“I’m really depressed and it feels like you don’t care.”

As usual, Sara ignored him. Her attention was elsewhere.

He watched her, hoping she’d try to stop him.

“I need you to love me, Sara.”

Now she looked up.

“You’ve had what you needed all along. Now I’m going for what I need.”

Bill looked into the fire, then down at his slippers. She’d bought them on their honeymoon, when she used to love him.

“I can’t do this anymore. And I’m not going to.”

He took a long, slow look around the room, then slowly climbed the stairs. He hadn’t shared a bed with Sara in a long time, so he’d been sleeping in the spare room.

Sara thought, I’m through with him, just like I’m through with this puzzle.

Besides for being even worse writing, there’s almost nothing here but a bit of shoe leather or staging that’s worth keeping.

Yes, just as a pure pantser can find story structure, foreshadowing, etc. by rewriting their entire book 14 times, one could do it this way. It would require rethinking every single word of dialog, finding ways to not say the vital stuff, the way Coltrane or Parker might play every note except the melody.

I think knowing in advance where I plan to go makes for a more efficient trip, without taking the spontaneous fun out of it.

Can Art Be War?

A dear friend questioned Steven Pressfield‘s anthropomorphism of Resistance, the mental and emotional pushback we feel when we dare greatly, equating it with fear and wondering whether Steve’s focus might not be ill-conceived or misdirected. Here’s my answer:

Ah, Resistance and fear. Yes, of course, it’s fear. Thing is, most of us never look fear in the eye. It is a vague shape in the dark, which means obviously it’s a monster come to eat us.

I don’t accept that all things in the natural world are good, or healthy. Some things should be fought against. If I don’t remove the weeds and bug and animal pests from my garden, I don’t have as much food. If I don’t fight off some of the bugs within my body I have illness. If I don’t quash certain thoughts, I don’t have mental health.

You have a slightly different perspective from most people I’ve met because you are way way to the right on the “comfortable in your own skin” bell curve. Don’t assume that others can now, or ever, reach that level. I, for one, must constantly question my assumptions and thoughts and actions because I grew up with a load of nonsense in my head about self-worth, the value of work, the value of dreaming, the value of art, the value of money, on and on and on.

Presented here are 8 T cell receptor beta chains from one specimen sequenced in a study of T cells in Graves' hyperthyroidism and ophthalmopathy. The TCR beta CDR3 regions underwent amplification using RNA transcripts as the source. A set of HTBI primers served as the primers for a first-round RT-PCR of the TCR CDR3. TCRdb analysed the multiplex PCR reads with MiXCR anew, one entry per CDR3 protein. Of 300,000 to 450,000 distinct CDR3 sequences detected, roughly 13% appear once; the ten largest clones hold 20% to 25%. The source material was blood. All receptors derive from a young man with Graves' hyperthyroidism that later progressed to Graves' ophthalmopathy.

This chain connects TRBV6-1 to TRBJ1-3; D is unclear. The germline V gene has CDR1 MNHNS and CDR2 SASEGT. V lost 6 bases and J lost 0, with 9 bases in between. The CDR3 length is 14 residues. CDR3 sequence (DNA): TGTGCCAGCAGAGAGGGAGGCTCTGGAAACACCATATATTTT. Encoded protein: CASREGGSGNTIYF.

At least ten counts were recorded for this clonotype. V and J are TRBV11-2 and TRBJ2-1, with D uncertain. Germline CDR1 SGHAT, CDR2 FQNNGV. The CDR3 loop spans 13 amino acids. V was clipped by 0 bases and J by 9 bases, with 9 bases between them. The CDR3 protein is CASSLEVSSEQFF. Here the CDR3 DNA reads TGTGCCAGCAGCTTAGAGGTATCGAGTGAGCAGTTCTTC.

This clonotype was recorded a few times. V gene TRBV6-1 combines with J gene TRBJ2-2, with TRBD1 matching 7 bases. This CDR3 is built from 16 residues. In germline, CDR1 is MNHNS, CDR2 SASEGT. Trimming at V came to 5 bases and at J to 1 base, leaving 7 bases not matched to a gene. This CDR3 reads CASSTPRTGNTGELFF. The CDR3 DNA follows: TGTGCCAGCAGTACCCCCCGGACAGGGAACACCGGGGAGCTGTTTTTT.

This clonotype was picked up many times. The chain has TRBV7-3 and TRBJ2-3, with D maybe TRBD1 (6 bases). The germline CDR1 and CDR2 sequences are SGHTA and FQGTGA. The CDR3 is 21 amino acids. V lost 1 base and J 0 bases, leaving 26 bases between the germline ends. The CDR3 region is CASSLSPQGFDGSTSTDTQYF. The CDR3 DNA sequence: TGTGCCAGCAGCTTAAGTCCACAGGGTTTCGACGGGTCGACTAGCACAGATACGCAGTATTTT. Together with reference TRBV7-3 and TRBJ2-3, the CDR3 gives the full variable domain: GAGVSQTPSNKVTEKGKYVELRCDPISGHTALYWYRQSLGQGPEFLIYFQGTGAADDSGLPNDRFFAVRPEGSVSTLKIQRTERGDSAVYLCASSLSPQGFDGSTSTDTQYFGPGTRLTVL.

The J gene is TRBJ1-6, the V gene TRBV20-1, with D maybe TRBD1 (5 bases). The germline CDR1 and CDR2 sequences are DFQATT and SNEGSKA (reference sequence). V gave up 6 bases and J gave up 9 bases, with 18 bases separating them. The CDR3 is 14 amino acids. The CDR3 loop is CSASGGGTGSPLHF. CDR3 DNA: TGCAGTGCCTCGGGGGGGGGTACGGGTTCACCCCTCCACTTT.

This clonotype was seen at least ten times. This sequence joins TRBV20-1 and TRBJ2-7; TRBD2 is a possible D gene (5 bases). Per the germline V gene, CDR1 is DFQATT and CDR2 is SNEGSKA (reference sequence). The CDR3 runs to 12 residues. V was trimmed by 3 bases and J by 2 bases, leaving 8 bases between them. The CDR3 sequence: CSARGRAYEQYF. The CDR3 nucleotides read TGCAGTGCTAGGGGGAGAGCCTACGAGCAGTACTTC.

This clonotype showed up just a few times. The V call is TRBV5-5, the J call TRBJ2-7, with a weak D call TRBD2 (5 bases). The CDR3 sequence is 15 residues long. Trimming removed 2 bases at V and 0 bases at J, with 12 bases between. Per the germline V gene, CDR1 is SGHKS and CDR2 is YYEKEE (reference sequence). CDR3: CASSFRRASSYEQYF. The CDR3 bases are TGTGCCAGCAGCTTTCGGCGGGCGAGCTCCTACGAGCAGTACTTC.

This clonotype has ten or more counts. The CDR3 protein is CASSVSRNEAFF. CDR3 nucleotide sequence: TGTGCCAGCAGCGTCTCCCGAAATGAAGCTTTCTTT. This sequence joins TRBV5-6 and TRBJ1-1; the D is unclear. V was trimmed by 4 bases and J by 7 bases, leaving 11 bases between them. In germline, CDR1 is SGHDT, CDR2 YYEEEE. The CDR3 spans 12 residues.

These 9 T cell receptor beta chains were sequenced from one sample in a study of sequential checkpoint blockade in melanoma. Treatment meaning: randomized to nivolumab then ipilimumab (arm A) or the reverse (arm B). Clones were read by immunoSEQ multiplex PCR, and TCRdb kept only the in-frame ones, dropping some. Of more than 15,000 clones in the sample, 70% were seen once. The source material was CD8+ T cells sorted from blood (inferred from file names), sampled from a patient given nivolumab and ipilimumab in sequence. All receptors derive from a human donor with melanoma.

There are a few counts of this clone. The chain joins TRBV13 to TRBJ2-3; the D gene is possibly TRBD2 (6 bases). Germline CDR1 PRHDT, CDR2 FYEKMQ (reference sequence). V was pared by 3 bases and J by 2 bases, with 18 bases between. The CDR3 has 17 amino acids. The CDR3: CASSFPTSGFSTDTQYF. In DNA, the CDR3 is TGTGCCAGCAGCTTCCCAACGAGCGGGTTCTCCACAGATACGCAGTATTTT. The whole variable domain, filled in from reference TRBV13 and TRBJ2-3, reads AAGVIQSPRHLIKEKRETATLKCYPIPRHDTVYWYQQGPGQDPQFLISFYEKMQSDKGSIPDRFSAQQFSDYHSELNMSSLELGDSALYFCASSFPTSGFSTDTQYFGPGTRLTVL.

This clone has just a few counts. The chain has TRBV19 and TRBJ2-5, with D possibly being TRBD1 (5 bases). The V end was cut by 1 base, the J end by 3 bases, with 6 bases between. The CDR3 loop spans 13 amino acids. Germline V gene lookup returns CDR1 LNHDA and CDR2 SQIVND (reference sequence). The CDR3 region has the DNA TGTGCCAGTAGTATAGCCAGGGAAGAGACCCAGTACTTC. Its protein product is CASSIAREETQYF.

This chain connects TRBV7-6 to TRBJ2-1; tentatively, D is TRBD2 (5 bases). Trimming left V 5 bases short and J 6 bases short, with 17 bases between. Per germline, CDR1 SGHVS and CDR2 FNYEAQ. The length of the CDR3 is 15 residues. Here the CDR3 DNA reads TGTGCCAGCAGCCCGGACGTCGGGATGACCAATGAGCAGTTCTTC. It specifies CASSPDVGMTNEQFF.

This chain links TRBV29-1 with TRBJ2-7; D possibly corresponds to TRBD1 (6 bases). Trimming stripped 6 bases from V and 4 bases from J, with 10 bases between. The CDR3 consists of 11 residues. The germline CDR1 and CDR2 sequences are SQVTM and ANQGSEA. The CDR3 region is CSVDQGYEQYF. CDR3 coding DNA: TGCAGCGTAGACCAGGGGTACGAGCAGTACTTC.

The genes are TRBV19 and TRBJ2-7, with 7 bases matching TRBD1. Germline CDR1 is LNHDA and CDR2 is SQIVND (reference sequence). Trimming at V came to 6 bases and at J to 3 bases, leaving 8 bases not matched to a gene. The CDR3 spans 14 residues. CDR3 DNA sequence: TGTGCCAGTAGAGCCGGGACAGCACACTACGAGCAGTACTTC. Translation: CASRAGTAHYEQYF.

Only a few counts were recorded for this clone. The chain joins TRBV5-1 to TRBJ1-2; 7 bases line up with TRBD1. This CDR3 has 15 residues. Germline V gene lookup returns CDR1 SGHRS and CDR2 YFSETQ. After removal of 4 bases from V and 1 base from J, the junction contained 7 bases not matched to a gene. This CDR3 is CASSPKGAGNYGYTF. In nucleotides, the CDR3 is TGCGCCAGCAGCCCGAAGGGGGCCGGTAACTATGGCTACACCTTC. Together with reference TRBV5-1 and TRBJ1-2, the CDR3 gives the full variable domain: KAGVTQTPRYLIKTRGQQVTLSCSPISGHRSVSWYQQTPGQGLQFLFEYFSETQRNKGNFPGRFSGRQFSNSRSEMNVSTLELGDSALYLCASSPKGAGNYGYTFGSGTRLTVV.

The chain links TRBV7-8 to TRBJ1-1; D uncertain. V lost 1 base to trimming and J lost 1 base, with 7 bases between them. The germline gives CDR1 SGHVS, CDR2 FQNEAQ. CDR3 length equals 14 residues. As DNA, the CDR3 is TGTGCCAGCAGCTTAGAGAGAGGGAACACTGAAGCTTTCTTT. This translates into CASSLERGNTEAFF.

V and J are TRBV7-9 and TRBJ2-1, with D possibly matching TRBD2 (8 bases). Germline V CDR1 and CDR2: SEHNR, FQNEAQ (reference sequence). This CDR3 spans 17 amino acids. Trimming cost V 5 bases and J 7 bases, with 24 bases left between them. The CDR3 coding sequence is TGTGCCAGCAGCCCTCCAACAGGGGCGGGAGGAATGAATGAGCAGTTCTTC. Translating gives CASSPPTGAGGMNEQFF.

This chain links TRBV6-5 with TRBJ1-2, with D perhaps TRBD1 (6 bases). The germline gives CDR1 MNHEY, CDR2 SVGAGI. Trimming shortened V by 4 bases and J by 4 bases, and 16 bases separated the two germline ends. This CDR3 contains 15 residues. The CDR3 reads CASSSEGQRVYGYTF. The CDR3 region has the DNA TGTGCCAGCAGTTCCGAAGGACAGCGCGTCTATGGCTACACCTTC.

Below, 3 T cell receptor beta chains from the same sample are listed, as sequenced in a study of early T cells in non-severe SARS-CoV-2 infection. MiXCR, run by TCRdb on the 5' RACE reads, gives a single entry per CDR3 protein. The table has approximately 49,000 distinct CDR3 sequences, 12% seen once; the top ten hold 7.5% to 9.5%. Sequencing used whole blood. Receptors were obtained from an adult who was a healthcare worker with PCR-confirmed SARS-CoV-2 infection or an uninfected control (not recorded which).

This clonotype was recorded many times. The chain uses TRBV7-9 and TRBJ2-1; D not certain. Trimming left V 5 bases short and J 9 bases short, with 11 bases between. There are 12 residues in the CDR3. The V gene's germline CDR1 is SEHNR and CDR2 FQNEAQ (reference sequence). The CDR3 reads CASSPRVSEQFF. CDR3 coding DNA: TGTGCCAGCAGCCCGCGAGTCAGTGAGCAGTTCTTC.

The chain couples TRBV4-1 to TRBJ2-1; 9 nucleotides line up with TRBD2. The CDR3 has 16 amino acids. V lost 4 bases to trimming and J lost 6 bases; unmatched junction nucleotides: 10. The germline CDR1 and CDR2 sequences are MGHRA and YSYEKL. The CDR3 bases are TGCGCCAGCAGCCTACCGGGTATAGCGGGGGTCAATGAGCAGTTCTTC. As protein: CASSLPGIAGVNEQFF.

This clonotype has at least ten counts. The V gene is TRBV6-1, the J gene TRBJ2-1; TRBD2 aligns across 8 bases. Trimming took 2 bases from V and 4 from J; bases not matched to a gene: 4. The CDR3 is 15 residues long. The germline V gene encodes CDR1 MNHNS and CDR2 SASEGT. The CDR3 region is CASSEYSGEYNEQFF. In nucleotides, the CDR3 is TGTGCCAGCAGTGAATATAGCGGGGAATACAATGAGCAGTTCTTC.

An aside: Steve P does not want to be a guru. Refuses the mantle. But he can’t stop helping people ’cause he’s a nice guy. Though try to get him to come speak at your event, fergit it. But people need a Messiah or they don’t know how to find the path. Some of us, though, can look at what Steve or Seth or whoever noticed, notice the same thing, find my own takeaway, and go on to the next thing.

Back to Resistance: We all have things we need to fight, for lack of a better word, every day. Physical health requires abstinence from some things, persistence in others. Mental health. Spiritual health. Avoid some, insist on others.

Our natural state is entropy, not growth. We tend toward being angry selfish lumps on the couch in front of reality TV. It is imperfect human nature, and it is not possible to go the other direction without work. Should we call it “work” or “effort” instead of “fight” or “war”? Okay. It’s terminology. But a spiritual writer I respect more than any person alive today, the apostle Paul, wrote about a “war in his members.” He knew what war and death were, coming from a violent persecutor’s background. He also knew peace, kindness, unselfish principled love, and spent his life until a martyr’s death teaching it and living it. So, if “war” works for him, I don’t argue it.

Am I even coming close to addressing your discomfort with “the war of art” as a term, a concept, whatever? Because I find your question fascinating and well worth discussing.

I highly recommend Steven Pressfield’s The War of Art.

“There are only two possible dialog tags,” he said.